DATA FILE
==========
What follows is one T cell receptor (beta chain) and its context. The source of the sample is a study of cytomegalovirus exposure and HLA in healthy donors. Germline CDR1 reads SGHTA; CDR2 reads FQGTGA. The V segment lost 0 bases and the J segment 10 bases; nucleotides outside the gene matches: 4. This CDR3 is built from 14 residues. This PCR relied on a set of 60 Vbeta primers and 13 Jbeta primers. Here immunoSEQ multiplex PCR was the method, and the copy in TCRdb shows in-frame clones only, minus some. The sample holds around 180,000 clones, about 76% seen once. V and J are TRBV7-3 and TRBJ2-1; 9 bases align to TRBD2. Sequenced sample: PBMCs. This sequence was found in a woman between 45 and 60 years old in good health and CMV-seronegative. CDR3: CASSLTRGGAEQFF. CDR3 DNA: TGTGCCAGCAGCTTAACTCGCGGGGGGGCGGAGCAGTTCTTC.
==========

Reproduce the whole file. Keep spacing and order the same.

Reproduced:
What follows is one T cell receptor (beta chain) and its context. The source of the sample is a study of cytomegalovirus exposure and HLA in healthy donors. Germline CDR1 reads SGHTA; CDR2 reads FQGTGA. The V segment lost 0 bases and the J segment 10 bases; nucleotides outside the gene matches: 4. This CDR3 is built from 14 residues. This PCR relied on a set of 60 Vbeta primers and 13 Jbeta primers. Here immunoSEQ multiplex PCR was the method, and the copy in TCRdb shows in-frame clones only, minus some. The sample holds around 180,000 clones, about 76% seen once. V and J are TRBV7-3 and TRBJ2-1; 9 bases align to TRBD2. Sequenced sample: PBMCs. This sequence was found in a woman between 45 and 60 years old in good health and CMV-seronegative. CDR3: CASSLTRGGAEQFF. CDR3 DNA: TGTGCCAGCAGCTTAACTCGCGGGGGGGCGGAGCAGTTCTTC.